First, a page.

Early Christian Creeds and Their Importance for Apologetics: Part IV – Nicene Creed Line 2

This is the fourth installment in a series on the Nicene Creed. For earlier posts see here, here, and here.

In this post I analyze the following lines of the Nicene Creed, which are primarily Christological:

And in One Lord Jesus Christ
The Only Son of God,
begotten from the Father before all ages
God from God,
Light from Light
true God from true God,
begotten, not made;
of the same essence as the Father.

J.N.D. Kelly points out in Chapter VII of his classic Early Christian Creeds that it was primarily these clarifying lines about Christ’s nature that motivated the council, and especially St. Athanasius, in the Church’s response to the Arian view, which claimed Jesus (the Logos) to be a created being, distinct from the Father in substance, and therefore, not fully God, even if god-like.

These lines were formulated to not only clarify the Church’s position, but to exclude the Arian one. This core set of statements about Christ’s nature circumscribe apostolic Christianity, demarcating it from non-apostolic heresy. However, iterating an earlier point, these Nicene fathers saw themselves as drawing out the natural implications of the language found in the New Testament writings themselves. After cataloguing several of the Christological passages and formulae found in the New Testament letters (e.g. Phil 2:5-11) and in the Gospels, (e.g. Mk 8:30) Kelly says this of the Church’s (i.e. most pre-Nicene Christian communities’) very early view of Christ’s nature:

In all of them [the NT Christological passages] there is no trace of fixity so far as their wording is concerned, and none of them constitutes a creed in any ordinary sense of the term. Nevertheless the Trinitarian ground-plan is all the more striking because more often than not there is nothing in the context to necessitate it. The impression inevitably conveyed is that the conception of the threefold manifestation of the Godhead was embedded deeply in Christian thinking from the start, and provided a ready-to-hand mould in which the ideas of the apostolic writers took shape. If Trinitarian creeds are rare, the Trinitarian pattern which was to dominate all later creeds was already part and parcel of the Christian doctrine of tradition.” [emphasis mine]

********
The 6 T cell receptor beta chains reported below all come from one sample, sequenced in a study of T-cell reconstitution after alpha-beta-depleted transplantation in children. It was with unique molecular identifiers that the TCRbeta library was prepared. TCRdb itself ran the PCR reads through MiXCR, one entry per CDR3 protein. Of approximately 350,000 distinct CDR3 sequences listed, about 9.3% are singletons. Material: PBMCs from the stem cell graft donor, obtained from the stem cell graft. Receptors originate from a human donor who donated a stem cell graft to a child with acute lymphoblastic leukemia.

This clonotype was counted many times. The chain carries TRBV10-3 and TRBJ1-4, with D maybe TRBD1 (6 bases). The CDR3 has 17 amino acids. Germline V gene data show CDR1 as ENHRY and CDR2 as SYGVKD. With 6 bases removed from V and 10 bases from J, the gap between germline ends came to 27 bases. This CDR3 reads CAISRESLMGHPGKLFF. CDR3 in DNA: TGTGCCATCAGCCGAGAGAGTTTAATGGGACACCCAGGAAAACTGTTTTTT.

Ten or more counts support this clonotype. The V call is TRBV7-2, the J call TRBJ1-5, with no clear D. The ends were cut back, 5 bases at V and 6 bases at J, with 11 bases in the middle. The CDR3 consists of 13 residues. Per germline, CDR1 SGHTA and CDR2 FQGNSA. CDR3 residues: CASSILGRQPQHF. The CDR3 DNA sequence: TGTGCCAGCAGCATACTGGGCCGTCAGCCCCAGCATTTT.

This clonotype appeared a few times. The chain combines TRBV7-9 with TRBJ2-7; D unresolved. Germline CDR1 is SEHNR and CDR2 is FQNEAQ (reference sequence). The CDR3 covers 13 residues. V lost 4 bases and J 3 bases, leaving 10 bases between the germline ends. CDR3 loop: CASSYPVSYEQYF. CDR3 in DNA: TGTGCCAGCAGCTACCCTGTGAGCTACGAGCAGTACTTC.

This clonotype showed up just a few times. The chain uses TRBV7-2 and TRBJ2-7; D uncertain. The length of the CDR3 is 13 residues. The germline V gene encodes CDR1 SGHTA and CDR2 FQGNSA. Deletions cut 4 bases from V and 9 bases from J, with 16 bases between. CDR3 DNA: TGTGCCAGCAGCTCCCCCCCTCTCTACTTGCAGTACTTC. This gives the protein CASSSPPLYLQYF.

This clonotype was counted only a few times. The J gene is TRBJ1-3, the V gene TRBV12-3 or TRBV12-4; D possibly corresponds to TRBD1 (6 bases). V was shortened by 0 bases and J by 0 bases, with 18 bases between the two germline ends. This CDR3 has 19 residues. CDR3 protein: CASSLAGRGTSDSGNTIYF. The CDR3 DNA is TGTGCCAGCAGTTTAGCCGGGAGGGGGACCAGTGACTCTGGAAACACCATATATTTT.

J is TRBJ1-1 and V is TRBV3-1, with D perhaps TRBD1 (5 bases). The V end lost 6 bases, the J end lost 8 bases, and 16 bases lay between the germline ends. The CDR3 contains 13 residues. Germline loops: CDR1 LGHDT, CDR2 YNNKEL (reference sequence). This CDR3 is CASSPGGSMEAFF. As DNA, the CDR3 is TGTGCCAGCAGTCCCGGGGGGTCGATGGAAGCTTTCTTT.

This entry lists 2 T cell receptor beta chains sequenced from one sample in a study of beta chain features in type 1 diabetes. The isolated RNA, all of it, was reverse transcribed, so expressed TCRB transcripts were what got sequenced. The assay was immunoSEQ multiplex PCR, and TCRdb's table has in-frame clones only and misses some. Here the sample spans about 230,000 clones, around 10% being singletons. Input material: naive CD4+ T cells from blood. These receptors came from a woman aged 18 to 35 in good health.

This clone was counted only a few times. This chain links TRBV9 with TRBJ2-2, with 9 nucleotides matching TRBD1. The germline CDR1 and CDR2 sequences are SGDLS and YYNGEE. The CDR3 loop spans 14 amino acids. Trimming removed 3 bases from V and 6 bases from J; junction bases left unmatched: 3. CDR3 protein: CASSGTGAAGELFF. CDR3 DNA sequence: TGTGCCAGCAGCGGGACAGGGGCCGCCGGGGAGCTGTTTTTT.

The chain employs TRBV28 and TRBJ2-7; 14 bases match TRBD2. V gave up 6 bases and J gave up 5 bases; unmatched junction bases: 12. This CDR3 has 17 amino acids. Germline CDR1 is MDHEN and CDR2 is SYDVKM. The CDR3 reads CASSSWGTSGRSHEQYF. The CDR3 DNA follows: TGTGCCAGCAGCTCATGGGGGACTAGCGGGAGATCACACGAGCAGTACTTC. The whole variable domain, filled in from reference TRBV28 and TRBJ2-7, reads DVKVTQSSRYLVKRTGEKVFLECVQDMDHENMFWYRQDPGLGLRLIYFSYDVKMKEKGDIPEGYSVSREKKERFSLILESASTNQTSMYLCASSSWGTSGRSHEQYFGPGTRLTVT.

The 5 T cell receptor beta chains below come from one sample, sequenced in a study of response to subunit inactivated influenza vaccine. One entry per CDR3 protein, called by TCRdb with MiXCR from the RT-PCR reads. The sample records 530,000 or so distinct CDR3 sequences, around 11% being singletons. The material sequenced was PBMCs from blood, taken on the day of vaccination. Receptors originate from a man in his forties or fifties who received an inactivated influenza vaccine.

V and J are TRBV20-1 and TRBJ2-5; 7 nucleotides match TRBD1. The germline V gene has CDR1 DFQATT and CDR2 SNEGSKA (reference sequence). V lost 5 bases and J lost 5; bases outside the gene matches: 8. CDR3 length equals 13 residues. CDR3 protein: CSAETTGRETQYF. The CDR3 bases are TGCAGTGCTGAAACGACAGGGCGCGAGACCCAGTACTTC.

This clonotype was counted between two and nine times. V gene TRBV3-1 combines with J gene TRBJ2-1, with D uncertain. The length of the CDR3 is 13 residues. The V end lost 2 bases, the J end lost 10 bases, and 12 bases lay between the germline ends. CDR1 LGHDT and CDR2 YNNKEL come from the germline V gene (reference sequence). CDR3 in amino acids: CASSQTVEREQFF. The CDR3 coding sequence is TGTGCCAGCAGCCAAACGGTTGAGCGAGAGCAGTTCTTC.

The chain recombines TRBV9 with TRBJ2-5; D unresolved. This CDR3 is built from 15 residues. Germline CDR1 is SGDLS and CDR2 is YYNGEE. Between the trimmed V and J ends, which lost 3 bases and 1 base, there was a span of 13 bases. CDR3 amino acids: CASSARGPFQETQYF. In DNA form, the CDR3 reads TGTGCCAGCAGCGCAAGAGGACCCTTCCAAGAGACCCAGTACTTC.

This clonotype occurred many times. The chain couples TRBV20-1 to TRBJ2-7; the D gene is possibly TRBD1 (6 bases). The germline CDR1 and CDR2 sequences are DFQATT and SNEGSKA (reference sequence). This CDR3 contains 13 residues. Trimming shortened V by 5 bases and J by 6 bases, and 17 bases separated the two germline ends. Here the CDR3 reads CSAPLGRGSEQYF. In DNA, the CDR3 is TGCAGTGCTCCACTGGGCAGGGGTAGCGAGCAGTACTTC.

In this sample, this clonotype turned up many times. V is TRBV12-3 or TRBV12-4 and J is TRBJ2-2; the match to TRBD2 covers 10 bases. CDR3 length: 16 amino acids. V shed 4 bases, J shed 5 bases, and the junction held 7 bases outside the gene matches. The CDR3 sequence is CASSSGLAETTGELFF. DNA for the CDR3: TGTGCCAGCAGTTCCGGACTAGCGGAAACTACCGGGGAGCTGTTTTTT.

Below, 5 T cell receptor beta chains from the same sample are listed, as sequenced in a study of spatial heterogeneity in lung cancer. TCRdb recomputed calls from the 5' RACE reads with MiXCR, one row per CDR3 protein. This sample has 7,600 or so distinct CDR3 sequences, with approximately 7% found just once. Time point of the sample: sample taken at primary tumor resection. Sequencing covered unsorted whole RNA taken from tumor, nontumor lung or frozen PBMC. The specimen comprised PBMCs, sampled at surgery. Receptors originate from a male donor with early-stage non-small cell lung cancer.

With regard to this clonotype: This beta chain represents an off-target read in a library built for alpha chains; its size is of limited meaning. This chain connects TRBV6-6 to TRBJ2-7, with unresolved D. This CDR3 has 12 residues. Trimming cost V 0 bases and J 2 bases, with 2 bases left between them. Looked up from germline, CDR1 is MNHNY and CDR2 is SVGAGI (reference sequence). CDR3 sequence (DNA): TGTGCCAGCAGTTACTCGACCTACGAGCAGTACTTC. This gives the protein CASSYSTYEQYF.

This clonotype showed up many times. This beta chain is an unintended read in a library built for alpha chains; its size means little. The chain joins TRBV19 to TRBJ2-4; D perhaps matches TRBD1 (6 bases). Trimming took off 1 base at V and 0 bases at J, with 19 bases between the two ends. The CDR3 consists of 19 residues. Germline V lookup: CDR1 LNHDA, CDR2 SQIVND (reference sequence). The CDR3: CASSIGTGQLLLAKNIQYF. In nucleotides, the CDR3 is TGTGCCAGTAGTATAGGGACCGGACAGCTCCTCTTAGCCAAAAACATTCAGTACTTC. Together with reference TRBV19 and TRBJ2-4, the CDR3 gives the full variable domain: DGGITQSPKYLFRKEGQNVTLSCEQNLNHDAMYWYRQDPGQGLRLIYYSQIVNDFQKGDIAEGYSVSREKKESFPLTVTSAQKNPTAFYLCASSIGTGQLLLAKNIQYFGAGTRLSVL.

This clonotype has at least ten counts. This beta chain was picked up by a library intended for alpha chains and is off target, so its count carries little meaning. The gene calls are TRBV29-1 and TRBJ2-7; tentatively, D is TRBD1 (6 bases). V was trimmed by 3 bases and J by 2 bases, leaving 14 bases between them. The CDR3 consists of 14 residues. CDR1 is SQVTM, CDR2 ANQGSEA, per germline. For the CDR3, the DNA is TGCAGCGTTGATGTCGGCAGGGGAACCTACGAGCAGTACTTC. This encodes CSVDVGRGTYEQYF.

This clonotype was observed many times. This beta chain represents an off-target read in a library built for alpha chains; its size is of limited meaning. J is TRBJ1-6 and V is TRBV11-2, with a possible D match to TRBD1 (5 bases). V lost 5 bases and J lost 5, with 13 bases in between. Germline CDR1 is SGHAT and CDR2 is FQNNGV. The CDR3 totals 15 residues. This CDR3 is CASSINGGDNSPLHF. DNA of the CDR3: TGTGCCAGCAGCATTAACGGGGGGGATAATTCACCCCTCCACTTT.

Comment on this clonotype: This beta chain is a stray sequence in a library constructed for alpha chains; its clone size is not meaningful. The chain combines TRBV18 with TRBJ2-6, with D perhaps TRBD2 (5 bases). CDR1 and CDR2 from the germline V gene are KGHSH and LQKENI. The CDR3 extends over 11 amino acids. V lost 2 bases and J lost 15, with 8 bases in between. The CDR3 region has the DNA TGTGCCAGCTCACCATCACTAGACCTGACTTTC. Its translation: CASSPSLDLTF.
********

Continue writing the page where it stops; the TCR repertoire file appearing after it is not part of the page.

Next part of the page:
In short, Trinitarian assumptions are found in the styli of the Apostles themselves (e.g. John), or their companions (e.g. Luke). The Arians tried to find a way around this, because this dual nature of Jesus Christ didn’t fit their philosophical categories. But, others like Athanasius understood what the text itself impressed upon the Church (see Acts 8:36-38; 2 Cor 13:14 and Matt 28:19) and the necessity of knowing Christ as God incarnate.

Now, as to the truth claims we might distill from this core, historical and apostolic assertion about Jesus’ nature, let’s put these lines in propositional form:

  1. I believe that there is one Lord Jesus Christ
    • Here, Lord, carries tremendous weight. Lord (κυριος) can mean master, or earthly lord. But, the Greek Septuagint (the Greek translation of the Old Testament) uses this word to translate the Hebrew “adonai” which was the vocalized ersatz term used for the written tetragrammaton (YWHW), the personal name of God which Jews were not permitted to say aloud due to its sacredness. So, to call Jesus Lord is to proclaim Him as identical to YHWH.
  2. I believe that Jesus Christ is the only Son of God
    • But, there is a distinction to be made between the persons of God. The Father is not the Son, nor the Son Father. They have unique relations, and unique roles or actions. Yet, from above we see that Jesus is identical to YHWH in some way, but he is the Son, He is distinct from YHWH. Thus, if Jesus’ activities are different than the Father’s, and His relation is different, then the identity equivalence must be in being. We can lay it out like this: